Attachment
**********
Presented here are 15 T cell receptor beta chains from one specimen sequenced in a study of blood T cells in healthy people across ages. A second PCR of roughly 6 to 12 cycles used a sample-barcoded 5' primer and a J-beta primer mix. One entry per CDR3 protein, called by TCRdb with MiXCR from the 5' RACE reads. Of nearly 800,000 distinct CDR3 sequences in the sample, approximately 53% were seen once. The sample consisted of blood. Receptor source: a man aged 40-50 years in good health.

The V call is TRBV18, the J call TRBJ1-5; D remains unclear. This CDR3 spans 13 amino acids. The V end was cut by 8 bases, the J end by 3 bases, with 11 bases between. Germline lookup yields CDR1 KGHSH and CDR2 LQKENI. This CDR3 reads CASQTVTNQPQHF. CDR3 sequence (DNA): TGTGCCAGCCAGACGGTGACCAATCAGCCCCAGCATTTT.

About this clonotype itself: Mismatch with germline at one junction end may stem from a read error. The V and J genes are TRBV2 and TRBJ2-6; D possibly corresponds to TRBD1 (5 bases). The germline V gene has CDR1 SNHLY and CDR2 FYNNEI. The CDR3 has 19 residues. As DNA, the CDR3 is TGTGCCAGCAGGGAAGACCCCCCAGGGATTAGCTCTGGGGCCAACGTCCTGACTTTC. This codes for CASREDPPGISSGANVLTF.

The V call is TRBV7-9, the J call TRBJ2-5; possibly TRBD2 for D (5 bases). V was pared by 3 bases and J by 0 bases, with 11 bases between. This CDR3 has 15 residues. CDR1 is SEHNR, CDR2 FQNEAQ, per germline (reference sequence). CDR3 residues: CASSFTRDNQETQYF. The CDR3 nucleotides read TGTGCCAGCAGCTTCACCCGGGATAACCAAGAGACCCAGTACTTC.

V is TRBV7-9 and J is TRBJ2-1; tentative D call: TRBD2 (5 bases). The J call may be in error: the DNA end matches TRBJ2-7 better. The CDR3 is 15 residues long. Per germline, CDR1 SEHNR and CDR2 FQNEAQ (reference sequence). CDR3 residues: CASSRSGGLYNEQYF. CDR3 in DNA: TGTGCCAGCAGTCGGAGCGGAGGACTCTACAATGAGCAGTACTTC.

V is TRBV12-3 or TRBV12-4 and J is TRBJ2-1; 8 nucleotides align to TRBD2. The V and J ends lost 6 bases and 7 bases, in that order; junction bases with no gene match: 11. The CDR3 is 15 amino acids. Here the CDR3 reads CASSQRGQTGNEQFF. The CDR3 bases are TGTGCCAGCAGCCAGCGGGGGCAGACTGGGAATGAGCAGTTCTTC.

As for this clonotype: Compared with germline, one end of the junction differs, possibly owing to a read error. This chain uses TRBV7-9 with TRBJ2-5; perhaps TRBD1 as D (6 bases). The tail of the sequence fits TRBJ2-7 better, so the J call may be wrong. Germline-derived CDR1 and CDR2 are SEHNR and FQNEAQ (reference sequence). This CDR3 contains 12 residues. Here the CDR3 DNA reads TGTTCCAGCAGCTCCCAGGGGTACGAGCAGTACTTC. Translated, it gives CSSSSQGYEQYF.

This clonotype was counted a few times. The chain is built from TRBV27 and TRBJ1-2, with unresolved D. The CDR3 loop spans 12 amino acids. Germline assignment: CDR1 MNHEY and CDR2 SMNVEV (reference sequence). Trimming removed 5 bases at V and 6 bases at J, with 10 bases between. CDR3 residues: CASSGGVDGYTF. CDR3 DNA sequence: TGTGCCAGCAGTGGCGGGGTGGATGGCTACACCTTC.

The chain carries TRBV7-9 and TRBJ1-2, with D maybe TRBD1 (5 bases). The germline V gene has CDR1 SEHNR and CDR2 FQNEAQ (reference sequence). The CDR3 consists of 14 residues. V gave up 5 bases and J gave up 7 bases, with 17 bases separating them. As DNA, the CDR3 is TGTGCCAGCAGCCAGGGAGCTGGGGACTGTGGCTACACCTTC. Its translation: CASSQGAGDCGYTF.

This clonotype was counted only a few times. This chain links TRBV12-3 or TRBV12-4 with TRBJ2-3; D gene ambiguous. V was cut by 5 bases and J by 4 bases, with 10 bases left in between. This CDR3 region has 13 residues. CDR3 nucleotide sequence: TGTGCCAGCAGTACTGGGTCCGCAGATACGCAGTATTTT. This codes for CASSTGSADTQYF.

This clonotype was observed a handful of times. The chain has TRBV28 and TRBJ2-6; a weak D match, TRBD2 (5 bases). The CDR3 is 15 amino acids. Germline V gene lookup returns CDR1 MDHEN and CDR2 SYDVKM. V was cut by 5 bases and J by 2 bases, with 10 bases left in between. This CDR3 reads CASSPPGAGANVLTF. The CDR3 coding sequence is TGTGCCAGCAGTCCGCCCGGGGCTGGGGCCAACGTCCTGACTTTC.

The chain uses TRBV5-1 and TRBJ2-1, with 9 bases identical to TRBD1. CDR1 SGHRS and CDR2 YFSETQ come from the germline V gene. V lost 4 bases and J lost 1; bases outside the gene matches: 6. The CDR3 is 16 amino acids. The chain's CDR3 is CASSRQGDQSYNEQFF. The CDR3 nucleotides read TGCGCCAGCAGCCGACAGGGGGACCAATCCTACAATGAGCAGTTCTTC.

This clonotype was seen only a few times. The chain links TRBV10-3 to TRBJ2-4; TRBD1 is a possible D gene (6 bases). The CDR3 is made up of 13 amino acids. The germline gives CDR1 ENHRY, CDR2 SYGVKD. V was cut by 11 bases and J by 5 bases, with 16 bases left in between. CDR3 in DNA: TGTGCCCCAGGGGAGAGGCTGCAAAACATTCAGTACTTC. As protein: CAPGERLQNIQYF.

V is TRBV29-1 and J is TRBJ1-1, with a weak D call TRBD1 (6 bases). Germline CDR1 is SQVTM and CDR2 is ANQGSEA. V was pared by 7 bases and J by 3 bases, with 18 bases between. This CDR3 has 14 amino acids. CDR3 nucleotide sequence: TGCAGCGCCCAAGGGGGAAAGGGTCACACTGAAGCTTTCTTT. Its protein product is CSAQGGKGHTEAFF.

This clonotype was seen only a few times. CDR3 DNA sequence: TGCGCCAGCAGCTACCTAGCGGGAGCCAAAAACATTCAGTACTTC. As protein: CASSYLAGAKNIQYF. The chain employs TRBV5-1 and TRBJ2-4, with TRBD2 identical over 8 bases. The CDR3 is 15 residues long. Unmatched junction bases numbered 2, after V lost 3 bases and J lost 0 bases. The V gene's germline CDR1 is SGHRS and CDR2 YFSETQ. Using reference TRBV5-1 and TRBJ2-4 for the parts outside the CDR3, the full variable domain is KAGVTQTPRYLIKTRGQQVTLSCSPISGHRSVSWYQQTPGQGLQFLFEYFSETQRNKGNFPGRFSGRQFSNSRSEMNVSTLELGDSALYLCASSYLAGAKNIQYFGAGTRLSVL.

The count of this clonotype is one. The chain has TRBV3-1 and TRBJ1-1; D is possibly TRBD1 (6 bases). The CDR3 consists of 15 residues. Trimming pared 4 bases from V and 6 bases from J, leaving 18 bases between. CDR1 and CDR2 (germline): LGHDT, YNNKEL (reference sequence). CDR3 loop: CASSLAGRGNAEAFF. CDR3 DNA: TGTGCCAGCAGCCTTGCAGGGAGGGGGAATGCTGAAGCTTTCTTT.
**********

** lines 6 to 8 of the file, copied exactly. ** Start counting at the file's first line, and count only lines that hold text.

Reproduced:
V is TRBV12-3 or TRBV12-4 and J is TRBJ2-1; 8 nucleotides align to TRBD2. The V and J ends lost 6 bases and 7 bases, in that order; junction bases with no gene match: 11. The CDR3 is 15 amino acids. Here the CDR3 reads CASSQRGQTGNEQFF. The CDR3 bases are TGTGCCAGCAGCCAGCGGGGGCAGACTGGGAATGAGCAGTTCTTC.

As for this clonotype: Compared with germline, one end of the junction differs, possibly owing to a read error. This chain uses TRBV7-9 with TRBJ2-5; perhaps TRBD1 as D (6 bases). The tail of the sequence fits TRBJ2-7 better, so the J call may be wrong. Germline-derived CDR1 and CDR2 are SEHNR and FQNEAQ (reference sequence). This CDR3 contains 12 residues. Here the CDR3 DNA reads TGTTCCAGCAGCTCCCAGGGGTACGAGCAGTACTTC. Translated, it gives CSSSSQGYEQYF.

This clonotype was counted a few times. The chain is built from TRBV27 and TRBJ1-2, with unresolved D. The CDR3 loop spans 12 amino acids. Germline assignment: CDR1 MNHEY and CDR2 SMNVEV (reference sequence). Trimming removed 5 bases at V and 6 bases at J, with 10 bases between. CDR3 residues: CASSGGVDGYTF. CDR3 DNA sequence: TGTGCCAGCAGTGGCGGGGTGGATGGCTACACCTTC.